The thing is – and I think this is absolutely missing from both of the linked articles above – you can’t just slap odd or unique or bleeding-edge and experimental science into your story and expect the whole thing to hang together. Part of the underlying reason why verisimilitude and plausible suggestion even works is because you commit to building the foundation for it within your story, just as you commit to exploring the idea to its full limits.

(Side note: there is actually a difference between novel-length scifi and short-story scifi in this. Novel length absolutely needs foundation and that’s where most of the length comes from. In scifi shorts, there’s only really time to run with one idea, so the commitment to the idea becomes the story center.)

Here’s the thing, though, even a very ‘scientifically accurate’ story can fall flat on its face if the narrative, the characters, the world-building and all the rest aren’t committed to support of the science. If there’s no foundation, if there’s no story-support for the fact that this thing is happening and it’s real for the purposes of the world inhabitants, then everything falls apart. It’s a lesson learned when writing the fantasy genre, where world-coherency and whatever fantastic element you’re trying to sell lives or dies by how well you set it up.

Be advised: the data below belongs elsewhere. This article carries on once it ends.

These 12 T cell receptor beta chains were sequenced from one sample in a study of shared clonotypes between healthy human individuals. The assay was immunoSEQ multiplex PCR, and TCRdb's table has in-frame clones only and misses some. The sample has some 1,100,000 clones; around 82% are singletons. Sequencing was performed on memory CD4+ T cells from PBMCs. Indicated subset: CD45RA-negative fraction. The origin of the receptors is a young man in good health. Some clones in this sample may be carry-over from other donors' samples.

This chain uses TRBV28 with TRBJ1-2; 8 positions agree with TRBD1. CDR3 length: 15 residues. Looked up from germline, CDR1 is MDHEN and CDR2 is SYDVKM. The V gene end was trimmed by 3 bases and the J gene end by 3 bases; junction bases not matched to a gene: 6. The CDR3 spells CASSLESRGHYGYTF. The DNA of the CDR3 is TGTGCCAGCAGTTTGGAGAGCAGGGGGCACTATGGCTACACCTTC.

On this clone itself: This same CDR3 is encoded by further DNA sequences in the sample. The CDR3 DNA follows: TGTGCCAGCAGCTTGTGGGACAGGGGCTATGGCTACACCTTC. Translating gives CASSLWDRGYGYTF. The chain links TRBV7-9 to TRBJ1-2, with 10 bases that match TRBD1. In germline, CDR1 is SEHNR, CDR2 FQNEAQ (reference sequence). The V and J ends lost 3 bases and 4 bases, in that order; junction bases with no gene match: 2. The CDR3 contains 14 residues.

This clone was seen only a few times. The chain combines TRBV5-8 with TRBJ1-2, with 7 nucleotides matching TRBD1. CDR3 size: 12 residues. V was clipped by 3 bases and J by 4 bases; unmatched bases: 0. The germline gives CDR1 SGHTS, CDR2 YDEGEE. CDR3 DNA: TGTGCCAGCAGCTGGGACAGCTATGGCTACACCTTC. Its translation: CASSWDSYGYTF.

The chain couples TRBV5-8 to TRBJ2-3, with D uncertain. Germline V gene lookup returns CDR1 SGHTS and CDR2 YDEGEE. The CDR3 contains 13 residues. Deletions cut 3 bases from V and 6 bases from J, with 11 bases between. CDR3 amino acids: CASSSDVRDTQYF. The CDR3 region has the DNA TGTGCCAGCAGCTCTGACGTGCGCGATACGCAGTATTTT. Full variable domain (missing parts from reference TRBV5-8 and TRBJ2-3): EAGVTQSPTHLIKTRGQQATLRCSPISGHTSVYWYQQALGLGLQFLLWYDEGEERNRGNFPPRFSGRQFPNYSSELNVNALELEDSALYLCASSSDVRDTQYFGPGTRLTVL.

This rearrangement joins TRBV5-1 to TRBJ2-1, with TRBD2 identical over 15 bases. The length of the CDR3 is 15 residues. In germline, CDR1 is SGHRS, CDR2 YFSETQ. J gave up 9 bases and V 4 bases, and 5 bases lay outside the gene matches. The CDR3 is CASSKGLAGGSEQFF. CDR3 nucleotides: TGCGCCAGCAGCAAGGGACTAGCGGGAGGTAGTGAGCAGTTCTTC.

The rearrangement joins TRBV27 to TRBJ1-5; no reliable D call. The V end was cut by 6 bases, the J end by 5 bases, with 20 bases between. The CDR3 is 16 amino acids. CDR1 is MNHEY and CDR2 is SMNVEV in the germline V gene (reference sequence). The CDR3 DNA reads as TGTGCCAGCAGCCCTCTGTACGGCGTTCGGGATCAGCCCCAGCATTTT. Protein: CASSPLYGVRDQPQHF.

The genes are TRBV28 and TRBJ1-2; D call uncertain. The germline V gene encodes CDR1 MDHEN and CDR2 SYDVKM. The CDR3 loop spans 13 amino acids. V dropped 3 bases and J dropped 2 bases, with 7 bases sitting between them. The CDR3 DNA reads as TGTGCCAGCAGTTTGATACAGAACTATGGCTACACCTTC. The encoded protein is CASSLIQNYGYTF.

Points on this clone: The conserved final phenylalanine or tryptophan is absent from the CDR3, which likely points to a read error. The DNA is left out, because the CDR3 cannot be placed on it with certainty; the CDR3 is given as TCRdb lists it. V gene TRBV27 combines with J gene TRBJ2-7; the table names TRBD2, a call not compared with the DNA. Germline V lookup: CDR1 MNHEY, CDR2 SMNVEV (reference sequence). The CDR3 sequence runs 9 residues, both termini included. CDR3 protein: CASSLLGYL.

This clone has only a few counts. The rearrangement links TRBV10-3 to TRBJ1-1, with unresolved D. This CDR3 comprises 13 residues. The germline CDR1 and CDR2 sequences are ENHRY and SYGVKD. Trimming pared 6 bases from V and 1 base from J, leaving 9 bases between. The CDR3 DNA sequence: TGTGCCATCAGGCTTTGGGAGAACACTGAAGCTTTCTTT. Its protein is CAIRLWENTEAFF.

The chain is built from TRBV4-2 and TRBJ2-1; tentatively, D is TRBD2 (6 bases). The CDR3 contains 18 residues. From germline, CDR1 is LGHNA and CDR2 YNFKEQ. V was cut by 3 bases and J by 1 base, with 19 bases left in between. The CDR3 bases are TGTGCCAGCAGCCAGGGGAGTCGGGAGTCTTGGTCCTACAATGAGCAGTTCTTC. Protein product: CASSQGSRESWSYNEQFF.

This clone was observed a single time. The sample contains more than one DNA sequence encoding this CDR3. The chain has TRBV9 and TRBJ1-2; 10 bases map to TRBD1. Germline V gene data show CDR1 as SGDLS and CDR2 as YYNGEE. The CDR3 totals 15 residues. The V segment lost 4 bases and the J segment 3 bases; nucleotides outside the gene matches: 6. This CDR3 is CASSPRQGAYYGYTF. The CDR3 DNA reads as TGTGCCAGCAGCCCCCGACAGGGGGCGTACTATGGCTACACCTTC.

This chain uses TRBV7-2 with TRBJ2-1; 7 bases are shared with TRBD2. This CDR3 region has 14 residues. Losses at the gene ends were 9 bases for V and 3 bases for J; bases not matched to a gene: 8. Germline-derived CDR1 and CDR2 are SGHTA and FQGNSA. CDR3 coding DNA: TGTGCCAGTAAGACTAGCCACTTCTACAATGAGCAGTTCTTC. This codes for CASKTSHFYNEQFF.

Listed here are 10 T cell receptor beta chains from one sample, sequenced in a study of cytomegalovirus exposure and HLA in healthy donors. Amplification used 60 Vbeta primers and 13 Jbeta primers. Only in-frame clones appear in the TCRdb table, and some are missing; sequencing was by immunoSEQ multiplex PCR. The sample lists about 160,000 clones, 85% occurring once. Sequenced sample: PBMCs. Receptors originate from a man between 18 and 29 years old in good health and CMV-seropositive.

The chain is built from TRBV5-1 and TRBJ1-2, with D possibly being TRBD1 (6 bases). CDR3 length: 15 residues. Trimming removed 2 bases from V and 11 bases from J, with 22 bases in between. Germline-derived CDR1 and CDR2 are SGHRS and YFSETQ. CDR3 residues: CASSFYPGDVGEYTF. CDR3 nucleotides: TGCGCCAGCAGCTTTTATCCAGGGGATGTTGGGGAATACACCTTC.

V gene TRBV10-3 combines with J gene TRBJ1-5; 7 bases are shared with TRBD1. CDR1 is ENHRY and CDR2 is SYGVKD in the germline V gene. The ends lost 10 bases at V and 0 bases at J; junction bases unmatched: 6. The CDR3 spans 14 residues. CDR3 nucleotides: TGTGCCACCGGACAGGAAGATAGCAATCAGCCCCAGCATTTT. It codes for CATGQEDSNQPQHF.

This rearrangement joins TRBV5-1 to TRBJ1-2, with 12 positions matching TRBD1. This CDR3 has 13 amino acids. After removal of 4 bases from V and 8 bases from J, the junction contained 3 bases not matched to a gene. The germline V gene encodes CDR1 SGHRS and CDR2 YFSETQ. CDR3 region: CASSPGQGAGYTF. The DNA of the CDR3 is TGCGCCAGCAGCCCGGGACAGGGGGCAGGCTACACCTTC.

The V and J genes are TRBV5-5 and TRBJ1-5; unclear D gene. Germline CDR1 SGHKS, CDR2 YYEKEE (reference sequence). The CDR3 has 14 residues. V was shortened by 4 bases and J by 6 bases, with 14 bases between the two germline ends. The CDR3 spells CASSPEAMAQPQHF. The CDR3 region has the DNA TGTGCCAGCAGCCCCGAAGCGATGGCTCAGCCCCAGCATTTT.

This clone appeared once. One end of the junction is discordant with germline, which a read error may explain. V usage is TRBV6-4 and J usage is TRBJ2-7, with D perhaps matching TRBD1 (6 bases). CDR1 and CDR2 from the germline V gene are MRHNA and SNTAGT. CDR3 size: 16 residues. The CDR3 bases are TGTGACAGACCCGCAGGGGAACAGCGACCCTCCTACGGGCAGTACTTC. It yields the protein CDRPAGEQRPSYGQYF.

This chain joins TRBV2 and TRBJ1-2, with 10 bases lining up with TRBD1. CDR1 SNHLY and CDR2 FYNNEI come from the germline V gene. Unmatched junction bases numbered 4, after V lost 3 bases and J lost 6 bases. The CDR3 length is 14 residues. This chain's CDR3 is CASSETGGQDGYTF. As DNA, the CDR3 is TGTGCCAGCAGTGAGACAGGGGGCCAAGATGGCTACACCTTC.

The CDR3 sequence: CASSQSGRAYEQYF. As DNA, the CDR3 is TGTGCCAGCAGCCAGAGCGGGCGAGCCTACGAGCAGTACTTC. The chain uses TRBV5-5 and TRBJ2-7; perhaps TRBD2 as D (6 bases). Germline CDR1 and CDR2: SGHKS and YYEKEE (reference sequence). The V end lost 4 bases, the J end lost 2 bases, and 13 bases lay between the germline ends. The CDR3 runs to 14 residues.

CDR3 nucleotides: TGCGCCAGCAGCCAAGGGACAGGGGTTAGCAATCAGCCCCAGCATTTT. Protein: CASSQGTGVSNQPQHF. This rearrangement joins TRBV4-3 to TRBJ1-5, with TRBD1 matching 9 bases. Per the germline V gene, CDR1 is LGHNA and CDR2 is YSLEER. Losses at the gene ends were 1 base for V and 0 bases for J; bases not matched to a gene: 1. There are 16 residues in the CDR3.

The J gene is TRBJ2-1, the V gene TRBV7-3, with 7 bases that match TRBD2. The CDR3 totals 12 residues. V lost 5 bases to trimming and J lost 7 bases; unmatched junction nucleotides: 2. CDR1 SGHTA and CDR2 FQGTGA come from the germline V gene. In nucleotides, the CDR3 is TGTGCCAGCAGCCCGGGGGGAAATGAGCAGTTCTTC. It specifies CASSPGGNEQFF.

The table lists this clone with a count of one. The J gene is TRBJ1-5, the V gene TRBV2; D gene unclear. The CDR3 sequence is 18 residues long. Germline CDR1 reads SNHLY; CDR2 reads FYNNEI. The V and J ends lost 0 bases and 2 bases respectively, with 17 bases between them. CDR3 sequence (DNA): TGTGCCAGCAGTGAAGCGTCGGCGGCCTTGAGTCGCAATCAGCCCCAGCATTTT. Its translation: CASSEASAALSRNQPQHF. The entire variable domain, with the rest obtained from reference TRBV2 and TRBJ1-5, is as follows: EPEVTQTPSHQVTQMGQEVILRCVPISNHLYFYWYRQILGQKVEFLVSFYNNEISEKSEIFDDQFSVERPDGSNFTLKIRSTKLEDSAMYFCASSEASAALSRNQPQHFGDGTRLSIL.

Just because a thing is ‘real’ in a scientifically objective sense doesn’t mean you can be any less lazy with the set up. For example, Interstellar’s ending comes to mind. I won’t spoil it for those that haven’t seen it, but the ending and the events of it are simply not supported by the narrative at all. Things happen, and even if they’re based (possibly vaguely) off of prevailing scientific theory, there’s no hint in the narrative that the science parts are anything but made up whole-cloth. If it were billed as a fantasy story, all of those hard-core into the genre would be vocal about how poorly the setup was executed. As it was, even though the end veered off into the fantastical, there was still talk about how accurate the movie was with respect to the science portrayed.